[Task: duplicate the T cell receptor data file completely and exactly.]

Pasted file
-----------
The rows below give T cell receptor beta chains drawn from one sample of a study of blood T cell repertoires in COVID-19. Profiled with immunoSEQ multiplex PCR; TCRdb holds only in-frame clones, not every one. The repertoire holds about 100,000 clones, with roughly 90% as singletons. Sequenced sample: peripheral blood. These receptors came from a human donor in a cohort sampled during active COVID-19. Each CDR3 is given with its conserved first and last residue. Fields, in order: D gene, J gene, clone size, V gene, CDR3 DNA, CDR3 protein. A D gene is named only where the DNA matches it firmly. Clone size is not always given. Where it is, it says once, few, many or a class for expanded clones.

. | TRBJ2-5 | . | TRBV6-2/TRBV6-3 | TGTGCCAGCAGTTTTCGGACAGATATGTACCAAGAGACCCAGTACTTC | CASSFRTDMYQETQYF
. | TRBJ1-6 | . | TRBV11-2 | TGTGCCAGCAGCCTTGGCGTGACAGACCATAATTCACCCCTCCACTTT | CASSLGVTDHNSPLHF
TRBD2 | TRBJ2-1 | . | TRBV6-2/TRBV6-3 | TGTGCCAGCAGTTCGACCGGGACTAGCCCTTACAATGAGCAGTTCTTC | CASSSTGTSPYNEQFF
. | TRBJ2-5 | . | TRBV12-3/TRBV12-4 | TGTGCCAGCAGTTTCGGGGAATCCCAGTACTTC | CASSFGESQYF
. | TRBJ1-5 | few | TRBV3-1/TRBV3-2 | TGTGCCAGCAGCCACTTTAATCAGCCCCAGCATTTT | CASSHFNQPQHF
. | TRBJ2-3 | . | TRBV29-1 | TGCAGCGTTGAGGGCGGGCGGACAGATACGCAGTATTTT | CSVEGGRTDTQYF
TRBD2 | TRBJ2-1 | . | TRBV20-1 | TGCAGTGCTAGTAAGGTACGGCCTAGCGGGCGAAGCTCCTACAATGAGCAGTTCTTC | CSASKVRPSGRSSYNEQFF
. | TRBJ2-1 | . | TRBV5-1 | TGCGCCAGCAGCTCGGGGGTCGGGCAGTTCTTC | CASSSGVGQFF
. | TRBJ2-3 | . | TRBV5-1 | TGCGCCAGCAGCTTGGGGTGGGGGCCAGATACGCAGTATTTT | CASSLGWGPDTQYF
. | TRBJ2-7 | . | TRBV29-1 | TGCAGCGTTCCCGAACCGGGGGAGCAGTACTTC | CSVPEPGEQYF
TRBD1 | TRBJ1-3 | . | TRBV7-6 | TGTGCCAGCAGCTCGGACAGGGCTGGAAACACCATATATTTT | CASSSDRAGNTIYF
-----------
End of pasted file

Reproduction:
The rows below give T cell receptor beta chains drawn from one sample of a study of blood T cell repertoires in COVID-19. Profiled with immunoSEQ multiplex PCR; TCRdb holds only in-frame clones, not every one. The repertoire holds about 100,000 clones, with roughly 90% as singletons. Sequenced sample: peripheral blood. These receptors came from a human donor in a cohort sampled during active COVID-19. Each CDR3 is given with its conserved first and last residue. Fields, in order: D gene, J gene, clone size, V gene, CDR3 DNA, CDR3 protein. A D gene is named only where the DNA matches it firmly. Clone size is not always given. Where it is, it says once, few, many or a class for expanded clones.

. | TRBJ2-5 | . | TRBV6-2/TRBV6-3 | TGTGCCAGCAGTTTTCGGACAGATATGTACCAAGAGACCCAGTACTTC | CASSFRTDMYQETQYF
. | TRBJ1-6 | . | TRBV11-2 | TGTGCCAGCAGCCTTGGCGTGACAGACCATAATTCACCCCTCCACTTT | CASSLGVTDHNSPLHF
TRBD2 | TRBJ2-1 | . | TRBV6-2/TRBV6-3 | TGTGCCAGCAGTTCGACCGGGACTAGCCCTTACAATGAGCAGTTCTTC | CASSSTGTSPYNEQFF
. | TRBJ2-5 | . | TRBV12-3/TRBV12-4 | TGTGCCAGCAGTTTCGGGGAATCCCAGTACTTC | CASSFGESQYF
. | TRBJ1-5 | few | TRBV3-1/TRBV3-2 | TGTGCCAGCAGCCACTTTAATCAGCCCCAGCATTTT | CASSHFNQPQHF
. | TRBJ2-3 | . | TRBV29-1 | TGCAGCGTTGAGGGCGGGCGGACAGATACGCAGTATTTT | CSVEGGRTDTQYF
TRBD2 | TRBJ2-1 | . | TRBV20-1 | TGCAGTGCTAGTAAGGTACGGCCTAGCGGGCGAAGCTCCTACAATGAGCAGTTCTTC | CSASKVRPSGRSSYNEQFF
. | TRBJ2-1 | . | TRBV5-1 | TGCGCCAGCAGCTCGGGGGTCGGGCAGTTCTTC | CASSSGVGQFF
. | TRBJ2-3 | . | TRBV5-1 | TGCGCCAGCAGCTTGGGGTGGGGGCCAGATACGCAGTATTTT | CASSLGWGPDTQYF
. | TRBJ2-7 | . | TRBV29-1 | TGCAGCGTTCCCGAACCGGGGGAGCAGTACTTC | CSVPEPGEQYF
TRBD1 | TRBJ1-3 | . | TRBV7-6 | TGTGCCAGCAGCTCGGACAGGGCTGGAAACACCATATATTTT | CASSSDRAGNTIYF